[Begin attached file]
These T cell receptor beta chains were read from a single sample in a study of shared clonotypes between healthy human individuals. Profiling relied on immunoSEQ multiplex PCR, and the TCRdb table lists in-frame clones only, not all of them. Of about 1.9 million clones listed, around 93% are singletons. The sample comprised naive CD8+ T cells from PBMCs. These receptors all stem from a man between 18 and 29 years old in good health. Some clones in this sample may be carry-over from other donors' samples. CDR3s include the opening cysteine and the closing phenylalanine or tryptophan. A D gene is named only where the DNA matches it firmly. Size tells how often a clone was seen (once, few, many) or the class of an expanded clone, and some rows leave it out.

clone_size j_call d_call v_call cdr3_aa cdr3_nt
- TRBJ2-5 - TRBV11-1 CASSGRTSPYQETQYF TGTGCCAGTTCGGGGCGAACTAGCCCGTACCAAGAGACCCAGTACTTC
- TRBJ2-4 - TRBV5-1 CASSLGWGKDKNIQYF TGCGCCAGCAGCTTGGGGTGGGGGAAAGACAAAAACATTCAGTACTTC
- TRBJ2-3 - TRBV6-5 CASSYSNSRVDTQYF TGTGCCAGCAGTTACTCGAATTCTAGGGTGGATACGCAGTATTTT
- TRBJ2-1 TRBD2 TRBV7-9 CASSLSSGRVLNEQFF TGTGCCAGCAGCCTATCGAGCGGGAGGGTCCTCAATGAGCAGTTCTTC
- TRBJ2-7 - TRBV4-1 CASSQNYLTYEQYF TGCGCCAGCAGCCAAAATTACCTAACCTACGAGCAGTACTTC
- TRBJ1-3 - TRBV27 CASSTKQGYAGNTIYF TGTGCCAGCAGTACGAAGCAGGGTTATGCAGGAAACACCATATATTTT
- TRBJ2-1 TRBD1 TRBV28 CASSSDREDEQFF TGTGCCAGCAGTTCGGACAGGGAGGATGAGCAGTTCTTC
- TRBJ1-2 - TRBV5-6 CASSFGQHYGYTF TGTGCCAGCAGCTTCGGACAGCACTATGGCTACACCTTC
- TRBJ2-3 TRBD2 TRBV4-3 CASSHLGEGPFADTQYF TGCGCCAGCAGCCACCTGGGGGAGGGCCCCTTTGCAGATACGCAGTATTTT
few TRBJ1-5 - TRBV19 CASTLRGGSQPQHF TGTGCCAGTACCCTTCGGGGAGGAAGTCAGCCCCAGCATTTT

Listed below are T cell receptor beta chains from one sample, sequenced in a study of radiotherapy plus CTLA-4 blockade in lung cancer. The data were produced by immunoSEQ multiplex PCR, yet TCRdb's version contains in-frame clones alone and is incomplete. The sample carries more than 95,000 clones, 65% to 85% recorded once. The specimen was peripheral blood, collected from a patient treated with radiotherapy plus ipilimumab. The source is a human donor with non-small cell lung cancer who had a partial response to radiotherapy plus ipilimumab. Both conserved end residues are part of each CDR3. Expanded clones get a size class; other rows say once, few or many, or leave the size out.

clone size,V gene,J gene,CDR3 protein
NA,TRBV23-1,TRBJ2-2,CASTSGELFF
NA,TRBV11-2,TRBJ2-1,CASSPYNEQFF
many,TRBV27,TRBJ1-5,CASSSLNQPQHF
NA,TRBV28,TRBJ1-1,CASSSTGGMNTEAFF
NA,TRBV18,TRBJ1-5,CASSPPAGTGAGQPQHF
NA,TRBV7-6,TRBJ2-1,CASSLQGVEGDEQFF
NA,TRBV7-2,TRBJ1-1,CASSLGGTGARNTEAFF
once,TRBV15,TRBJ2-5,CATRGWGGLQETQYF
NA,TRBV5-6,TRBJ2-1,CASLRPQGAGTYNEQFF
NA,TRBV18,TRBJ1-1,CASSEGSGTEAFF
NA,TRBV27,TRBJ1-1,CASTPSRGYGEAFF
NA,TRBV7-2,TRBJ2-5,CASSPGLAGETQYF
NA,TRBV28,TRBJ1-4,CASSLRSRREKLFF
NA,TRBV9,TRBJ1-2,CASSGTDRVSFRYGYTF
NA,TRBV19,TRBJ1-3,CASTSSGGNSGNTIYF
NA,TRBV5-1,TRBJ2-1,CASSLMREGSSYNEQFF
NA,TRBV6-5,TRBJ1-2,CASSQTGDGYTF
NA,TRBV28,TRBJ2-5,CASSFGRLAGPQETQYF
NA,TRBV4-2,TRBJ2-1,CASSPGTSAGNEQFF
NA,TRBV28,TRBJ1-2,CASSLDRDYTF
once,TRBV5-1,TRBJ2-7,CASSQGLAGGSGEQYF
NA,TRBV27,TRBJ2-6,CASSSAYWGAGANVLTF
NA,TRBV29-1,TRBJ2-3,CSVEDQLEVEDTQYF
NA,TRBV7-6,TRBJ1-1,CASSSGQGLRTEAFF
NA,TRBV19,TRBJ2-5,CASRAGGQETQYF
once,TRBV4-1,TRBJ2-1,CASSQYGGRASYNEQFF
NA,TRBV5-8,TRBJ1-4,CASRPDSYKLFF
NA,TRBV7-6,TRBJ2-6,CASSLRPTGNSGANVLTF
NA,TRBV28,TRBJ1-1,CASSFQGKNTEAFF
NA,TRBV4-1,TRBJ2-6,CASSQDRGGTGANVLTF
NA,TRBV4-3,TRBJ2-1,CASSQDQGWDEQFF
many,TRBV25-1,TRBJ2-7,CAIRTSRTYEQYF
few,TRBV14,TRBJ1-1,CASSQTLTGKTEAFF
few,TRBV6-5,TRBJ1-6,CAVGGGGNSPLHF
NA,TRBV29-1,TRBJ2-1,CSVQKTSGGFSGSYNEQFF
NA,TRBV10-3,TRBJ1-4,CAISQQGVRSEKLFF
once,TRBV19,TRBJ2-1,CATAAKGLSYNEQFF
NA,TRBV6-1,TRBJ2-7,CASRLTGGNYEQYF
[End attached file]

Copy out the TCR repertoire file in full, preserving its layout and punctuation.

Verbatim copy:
These T cell receptor beta chains were read from a single sample in a study of shared clonotypes between healthy human individuals. Profiling relied on immunoSEQ multiplex PCR, and the TCRdb table lists in-frame clones only, not all of them. Of about 1.9 million clones listed, around 93% are singletons. The sample comprised naive CD8+ T cells from PBMCs. These receptors all stem from a man between 18 and 29 years old in good health. Some clones in this sample may be carry-over from other donors' samples. CDR3s include the opening cysteine and the closing phenylalanine or tryptophan. A D gene is named only where the DNA matches it firmly. Size tells how often a clone was seen (once, few, many) or the class of an expanded clone, and some rows leave it out.

clone_size j_call d_call v_call cdr3_aa cdr3_nt
- TRBJ2-5 - TRBV11-1 CASSGRTSPYQETQYF TGTGCCAGTTCGGGGCGAACTAGCCCGTACCAAGAGACCCAGTACTTC
- TRBJ2-4 - TRBV5-1 CASSLGWGKDKNIQYF TGCGCCAGCAGCTTGGGGTGGGGGAAAGACAAAAACATTCAGTACTTC
- TRBJ2-3 - TRBV6-5 CASSYSNSRVDTQYF TGTGCCAGCAGTTACTCGAATTCTAGGGTGGATACGCAGTATTTT
- TRBJ2-1 TRBD2 TRBV7-9 CASSLSSGRVLNEQFF TGTGCCAGCAGCCTATCGAGCGGGAGGGTCCTCAATGAGCAGTTCTTC
- TRBJ2-7 - TRBV4-1 CASSQNYLTYEQYF TGCGCCAGCAGCCAAAATTACCTAACCTACGAGCAGTACTTC
- TRBJ1-3 - TRBV27 CASSTKQGYAGNTIYF TGTGCCAGCAGTACGAAGCAGGGTTATGCAGGAAACACCATATATTTT
- TRBJ2-1 TRBD1 TRBV28 CASSSDREDEQFF TGTGCCAGCAGTTCGGACAGGGAGGATGAGCAGTTCTTC
- TRBJ1-2 - TRBV5-6 CASSFGQHYGYTF TGTGCCAGCAGCTTCGGACAGCACTATGGCTACACCTTC
- TRBJ2-3 TRBD2 TRBV4-3 CASSHLGEGPFADTQYF TGCGCCAGCAGCCACCTGGGGGAGGGCCCCTTTGCAGATACGCAGTATTTT
few TRBJ1-5 - TRBV19 CASTLRGGSQPQHF TGTGCCAGTACCCTTCGGGGAGGAAGTCAGCCCCAGCATTTT

Listed below are T cell receptor beta chains from one sample, sequenced in a study of radiotherapy plus CTLA-4 blockade in lung cancer. The data were produced by immunoSEQ multiplex PCR, yet TCRdb's version contains in-frame clones alone and is incomplete. The sample carries more than 95,000 clones, 65% to 85% recorded once. The specimen was peripheral blood, collected from a patient treated with radiotherapy plus ipilimumab. The source is a human donor with non-small cell lung cancer who had a partial response to radiotherapy plus ipilimumab. Both conserved end residues are part of each CDR3. Expanded clones get a size class; other rows say once, few or many, or leave the size out.

clone size,V gene,J gene,CDR3 protein
NA,TRBV23-1,TRBJ2-2,CASTSGELFF
NA,TRBV11-2,TRBJ2-1,CASSPYNEQFF
many,TRBV27,TRBJ1-5,CASSSLNQPQHF
NA,TRBV28,TRBJ1-1,CASSSTGGMNTEAFF
NA,TRBV18,TRBJ1-5,CASSPPAGTGAGQPQHF
NA,TRBV7-6,TRBJ2-1,CASSLQGVEGDEQFF
NA,TRBV7-2,TRBJ1-1,CASSLGGTGARNTEAFF
once,TRBV15,TRBJ2-5,CATRGWGGLQETQYF
NA,TRBV5-6,TRBJ2-1,CASLRPQGAGTYNEQFF
NA,TRBV18,TRBJ1-1,CASSEGSGTEAFF
NA,TRBV27,TRBJ1-1,CASTPSRGYGEAFF
NA,TRBV7-2,TRBJ2-5,CASSPGLAGETQYF
NA,TRBV28,TRBJ1-4,CASSLRSRREKLFF
NA,TRBV9,TRBJ1-2,CASSGTDRVSFRYGYTF
NA,TRBV19,TRBJ1-3,CASTSSGGNSGNTIYF
NA,TRBV5-1,TRBJ2-1,CASSLMREGSSYNEQFF
NA,TRBV6-5,TRBJ1-2,CASSQTGDGYTF
NA,TRBV28,TRBJ2-5,CASSFGRLAGPQETQYF
NA,TRBV4-2,TRBJ2-1,CASSPGTSAGNEQFF
NA,TRBV28,TRBJ1-2,CASSLDRDYTF
once,TRBV5-1,TRBJ2-7,CASSQGLAGGSGEQYF
NA,TRBV27,TRBJ2-6,CASSSAYWGAGANVLTF
NA,TRBV29-1,TRBJ2-3,CSVEDQLEVEDTQYF
NA,TRBV7-6,TRBJ1-1,CASSSGQGLRTEAFF
NA,TRBV19,TRBJ2-5,CASRAGGQETQYF
once,TRBV4-1,TRBJ2-1,CASSQYGGRASYNEQFF
NA,TRBV5-8,TRBJ1-4,CASRPDSYKLFF
NA,TRBV7-6,TRBJ2-6,CASSLRPTGNSGANVLTF
NA,TRBV28,TRBJ1-1,CASSFQGKNTEAFF
NA,TRBV4-1,TRBJ2-6,CASSQDRGGTGANVLTF
NA,TRBV4-3,TRBJ2-1,CASSQDQGWDEQFF
many,TRBV25-1,TRBJ2-7,CAIRTSRTYEQYF
few,TRBV14,TRBJ1-1,CASSQTLTGKTEAFF
few,TRBV6-5,TRBJ1-6,CAVGGGGNSPLHF
NA,TRBV29-1,TRBJ2-1,CSVQKTSGGFSGSYNEQFF
NA,TRBV10-3,TRBJ1-4,CAISQQGVRSEKLFF
once,TRBV19,TRBJ2-1,CATAAKGLSYNEQFF
NA,TRBV6-1,TRBJ2-7,CASRLTGGNYEQYF